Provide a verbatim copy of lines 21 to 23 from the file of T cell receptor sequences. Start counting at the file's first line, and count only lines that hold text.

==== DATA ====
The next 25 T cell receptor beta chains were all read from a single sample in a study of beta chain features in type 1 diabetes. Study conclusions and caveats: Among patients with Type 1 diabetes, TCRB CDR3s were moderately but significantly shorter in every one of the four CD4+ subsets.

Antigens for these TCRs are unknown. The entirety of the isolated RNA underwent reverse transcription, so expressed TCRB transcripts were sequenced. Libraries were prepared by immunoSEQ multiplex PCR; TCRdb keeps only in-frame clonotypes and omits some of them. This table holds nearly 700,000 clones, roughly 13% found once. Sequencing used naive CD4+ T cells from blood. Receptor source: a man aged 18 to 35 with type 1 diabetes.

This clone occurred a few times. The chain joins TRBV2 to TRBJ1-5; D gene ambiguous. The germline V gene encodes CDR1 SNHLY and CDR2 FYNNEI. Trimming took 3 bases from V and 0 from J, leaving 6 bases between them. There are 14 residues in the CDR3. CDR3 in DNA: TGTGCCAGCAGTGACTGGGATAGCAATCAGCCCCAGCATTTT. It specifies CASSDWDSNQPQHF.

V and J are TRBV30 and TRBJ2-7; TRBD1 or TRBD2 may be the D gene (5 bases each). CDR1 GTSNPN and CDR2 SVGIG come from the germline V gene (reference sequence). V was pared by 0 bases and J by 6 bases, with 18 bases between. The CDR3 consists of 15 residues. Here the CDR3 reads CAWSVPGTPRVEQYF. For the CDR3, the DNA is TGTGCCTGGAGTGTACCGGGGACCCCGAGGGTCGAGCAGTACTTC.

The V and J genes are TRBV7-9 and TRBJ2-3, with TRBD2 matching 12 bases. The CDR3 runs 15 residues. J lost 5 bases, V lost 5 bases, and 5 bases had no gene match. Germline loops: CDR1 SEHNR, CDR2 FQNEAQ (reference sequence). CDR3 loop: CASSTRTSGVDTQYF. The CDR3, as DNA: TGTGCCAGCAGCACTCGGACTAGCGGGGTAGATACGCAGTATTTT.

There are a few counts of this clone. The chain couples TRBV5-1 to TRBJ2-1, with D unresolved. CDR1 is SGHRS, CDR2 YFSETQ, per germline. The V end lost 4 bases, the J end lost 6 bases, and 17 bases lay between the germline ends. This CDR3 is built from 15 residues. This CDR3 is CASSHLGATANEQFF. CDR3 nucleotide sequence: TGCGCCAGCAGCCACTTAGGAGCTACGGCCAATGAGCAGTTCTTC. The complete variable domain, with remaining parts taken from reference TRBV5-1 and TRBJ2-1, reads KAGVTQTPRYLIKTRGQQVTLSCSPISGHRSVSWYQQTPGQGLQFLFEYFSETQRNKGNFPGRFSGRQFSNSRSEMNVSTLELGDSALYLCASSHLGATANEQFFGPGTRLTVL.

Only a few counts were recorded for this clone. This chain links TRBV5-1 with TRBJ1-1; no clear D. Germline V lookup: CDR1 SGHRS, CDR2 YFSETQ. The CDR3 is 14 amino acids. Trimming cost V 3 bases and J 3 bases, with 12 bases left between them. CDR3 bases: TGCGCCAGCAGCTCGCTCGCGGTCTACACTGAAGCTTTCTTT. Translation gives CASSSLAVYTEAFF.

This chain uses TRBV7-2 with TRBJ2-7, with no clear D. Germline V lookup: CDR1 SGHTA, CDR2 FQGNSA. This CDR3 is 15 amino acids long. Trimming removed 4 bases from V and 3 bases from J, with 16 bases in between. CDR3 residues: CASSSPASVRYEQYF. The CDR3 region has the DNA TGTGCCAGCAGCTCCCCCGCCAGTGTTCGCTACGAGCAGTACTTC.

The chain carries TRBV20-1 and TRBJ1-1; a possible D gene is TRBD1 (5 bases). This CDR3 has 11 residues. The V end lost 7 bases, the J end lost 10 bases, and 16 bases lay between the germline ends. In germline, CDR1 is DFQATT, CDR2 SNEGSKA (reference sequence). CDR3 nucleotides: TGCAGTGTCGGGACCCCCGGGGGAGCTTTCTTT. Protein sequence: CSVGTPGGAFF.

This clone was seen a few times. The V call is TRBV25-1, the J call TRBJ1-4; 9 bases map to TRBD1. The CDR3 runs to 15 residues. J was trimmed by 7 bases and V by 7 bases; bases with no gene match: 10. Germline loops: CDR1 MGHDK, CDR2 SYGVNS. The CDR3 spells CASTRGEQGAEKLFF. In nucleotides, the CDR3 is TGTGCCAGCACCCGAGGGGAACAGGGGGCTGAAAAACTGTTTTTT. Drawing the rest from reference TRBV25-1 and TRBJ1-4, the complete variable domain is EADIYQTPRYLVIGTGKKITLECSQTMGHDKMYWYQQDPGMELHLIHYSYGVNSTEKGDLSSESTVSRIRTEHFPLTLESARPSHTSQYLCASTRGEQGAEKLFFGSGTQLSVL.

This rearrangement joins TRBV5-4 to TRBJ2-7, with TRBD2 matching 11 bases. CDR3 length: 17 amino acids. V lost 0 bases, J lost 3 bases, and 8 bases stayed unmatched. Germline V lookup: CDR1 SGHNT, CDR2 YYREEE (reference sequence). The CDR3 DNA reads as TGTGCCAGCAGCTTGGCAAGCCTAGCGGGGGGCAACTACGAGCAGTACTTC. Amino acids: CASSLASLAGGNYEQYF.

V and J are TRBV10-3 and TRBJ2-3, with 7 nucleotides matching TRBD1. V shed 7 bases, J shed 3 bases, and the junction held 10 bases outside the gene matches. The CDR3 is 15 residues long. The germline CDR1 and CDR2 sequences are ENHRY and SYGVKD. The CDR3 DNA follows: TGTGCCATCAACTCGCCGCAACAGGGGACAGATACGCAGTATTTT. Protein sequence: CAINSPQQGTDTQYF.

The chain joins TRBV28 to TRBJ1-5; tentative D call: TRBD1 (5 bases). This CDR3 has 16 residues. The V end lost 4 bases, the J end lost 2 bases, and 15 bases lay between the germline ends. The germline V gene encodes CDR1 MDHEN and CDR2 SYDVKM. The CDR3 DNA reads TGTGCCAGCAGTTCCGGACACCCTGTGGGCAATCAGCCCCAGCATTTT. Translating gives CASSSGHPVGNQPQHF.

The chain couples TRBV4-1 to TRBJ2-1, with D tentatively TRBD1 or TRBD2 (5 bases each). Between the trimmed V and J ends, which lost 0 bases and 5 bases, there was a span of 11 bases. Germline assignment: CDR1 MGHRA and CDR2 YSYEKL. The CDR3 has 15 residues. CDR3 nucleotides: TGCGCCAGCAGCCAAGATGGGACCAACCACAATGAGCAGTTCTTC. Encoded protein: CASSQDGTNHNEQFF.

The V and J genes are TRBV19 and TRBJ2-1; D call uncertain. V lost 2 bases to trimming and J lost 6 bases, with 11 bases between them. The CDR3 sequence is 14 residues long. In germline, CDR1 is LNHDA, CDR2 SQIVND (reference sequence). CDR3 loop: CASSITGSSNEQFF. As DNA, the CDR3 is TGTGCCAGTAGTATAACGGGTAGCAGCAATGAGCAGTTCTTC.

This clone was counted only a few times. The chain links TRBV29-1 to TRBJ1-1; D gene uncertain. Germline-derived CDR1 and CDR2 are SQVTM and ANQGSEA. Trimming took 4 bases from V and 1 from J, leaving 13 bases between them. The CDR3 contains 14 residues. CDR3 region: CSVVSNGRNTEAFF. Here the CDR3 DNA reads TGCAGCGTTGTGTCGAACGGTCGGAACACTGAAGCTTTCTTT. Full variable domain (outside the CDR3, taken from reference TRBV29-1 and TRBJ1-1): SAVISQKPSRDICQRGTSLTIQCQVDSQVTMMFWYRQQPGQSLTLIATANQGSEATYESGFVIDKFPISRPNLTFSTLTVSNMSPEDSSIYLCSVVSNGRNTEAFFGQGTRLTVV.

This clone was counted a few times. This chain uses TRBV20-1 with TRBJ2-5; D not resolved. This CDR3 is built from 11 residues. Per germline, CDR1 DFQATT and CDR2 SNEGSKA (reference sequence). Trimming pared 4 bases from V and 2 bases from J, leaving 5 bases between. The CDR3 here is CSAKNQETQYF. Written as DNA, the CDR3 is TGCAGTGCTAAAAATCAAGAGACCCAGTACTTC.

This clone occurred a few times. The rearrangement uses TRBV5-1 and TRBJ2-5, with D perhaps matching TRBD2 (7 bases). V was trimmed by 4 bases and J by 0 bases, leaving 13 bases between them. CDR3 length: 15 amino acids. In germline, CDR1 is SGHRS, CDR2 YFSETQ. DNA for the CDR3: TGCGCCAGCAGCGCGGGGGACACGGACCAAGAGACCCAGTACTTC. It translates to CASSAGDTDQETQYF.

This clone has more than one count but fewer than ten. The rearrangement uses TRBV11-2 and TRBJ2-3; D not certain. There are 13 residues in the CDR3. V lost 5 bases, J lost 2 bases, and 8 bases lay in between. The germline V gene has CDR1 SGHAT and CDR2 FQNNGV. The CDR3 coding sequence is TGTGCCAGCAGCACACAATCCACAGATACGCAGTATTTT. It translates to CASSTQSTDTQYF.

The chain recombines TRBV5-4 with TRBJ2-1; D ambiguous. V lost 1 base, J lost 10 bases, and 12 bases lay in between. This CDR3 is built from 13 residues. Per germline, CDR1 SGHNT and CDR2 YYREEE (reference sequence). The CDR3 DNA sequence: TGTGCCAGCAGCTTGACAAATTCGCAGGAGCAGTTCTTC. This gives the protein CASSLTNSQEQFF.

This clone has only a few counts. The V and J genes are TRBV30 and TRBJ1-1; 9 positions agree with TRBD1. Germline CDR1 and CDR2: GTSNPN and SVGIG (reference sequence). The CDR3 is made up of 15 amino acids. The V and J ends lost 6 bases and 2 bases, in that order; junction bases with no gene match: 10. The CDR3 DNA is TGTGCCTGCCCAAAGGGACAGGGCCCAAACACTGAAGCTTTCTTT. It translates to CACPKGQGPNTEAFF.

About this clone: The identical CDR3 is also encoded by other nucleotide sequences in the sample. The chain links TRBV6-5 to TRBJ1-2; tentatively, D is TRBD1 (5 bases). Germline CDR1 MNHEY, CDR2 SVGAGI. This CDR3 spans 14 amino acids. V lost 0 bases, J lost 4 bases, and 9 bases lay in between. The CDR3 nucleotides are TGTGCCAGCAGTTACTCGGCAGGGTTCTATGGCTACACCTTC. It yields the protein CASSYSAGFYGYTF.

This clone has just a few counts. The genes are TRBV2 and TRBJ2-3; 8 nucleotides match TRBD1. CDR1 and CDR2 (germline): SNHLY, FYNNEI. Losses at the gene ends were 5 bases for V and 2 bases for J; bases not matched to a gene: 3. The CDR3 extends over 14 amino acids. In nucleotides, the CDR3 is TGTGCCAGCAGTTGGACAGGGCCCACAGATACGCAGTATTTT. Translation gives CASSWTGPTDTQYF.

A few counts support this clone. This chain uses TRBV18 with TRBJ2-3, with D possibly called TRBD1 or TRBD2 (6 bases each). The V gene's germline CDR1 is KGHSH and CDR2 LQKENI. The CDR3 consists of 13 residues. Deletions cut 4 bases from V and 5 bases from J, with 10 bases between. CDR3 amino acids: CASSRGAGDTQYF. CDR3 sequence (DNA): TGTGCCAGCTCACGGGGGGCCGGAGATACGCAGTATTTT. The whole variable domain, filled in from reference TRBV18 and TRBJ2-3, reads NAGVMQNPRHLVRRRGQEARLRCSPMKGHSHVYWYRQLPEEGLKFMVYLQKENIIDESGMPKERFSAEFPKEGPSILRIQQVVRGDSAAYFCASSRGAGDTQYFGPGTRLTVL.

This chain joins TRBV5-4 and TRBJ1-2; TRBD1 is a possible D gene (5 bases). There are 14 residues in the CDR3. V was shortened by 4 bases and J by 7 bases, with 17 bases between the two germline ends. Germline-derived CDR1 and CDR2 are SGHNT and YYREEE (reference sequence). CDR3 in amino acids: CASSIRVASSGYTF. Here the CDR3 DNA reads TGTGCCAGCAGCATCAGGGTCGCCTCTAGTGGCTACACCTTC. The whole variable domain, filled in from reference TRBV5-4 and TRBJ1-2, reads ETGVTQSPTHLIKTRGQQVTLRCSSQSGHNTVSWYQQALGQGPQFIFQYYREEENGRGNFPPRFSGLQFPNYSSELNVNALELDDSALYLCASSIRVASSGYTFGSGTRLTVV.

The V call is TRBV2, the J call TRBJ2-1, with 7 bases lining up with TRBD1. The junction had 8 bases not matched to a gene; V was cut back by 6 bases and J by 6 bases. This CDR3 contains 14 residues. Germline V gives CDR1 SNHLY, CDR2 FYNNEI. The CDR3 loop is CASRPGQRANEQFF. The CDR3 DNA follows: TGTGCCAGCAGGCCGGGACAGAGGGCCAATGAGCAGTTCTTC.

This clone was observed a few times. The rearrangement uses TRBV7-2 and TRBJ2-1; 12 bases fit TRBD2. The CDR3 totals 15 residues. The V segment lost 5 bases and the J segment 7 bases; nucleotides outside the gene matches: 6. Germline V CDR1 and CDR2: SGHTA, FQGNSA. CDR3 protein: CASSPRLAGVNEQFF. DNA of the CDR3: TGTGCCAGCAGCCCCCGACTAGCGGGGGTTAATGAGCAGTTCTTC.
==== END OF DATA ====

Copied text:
This clone has only a few counts. The V and J genes are TRBV30 and TRBJ1-1; 9 positions agree with TRBD1. Germline CDR1 and CDR2: GTSNPN and SVGIG (reference sequence). The CDR3 is made up of 15 amino acids. The V and J ends lost 6 bases and 2 bases, in that order; junction bases with no gene match: 10. The CDR3 DNA is TGTGCCTGCCCAAAGGGACAGGGCCCAAACACTGAAGCTTTCTTT. It translates to CACPKGQGPNTEAFF.

About this clone: The identical CDR3 is also encoded by other nucleotide sequences in the sample. The chain links TRBV6-5 to TRBJ1-2; tentatively, D is TRBD1 (5 bases). Germline CDR1 MNHEY, CDR2 SVGAGI. This CDR3 spans 14 amino acids. V lost 0 bases, J lost 4 bases, and 9 bases lay in between. The CDR3 nucleotides are TGTGCCAGCAGTTACTCGGCAGGGTTCTATGGCTACACCTTC. It yields the protein CASSYSAGFYGYTF.

This clone has just a few counts. The genes are TRBV2 and TRBJ2-3; 8 nucleotides match TRBD1. CDR1 and CDR2 (germline): SNHLY, FYNNEI. Losses at the gene ends were 5 bases for V and 2 bases for J; bases not matched to a gene: 3. The CDR3 extends over 14 amino acids. In nucleotides, the CDR3 is TGTGCCAGCAGTTGGACAGGGCCCACAGATACGCAGTATTTT. Translation gives CASSWTGPTDTQYF.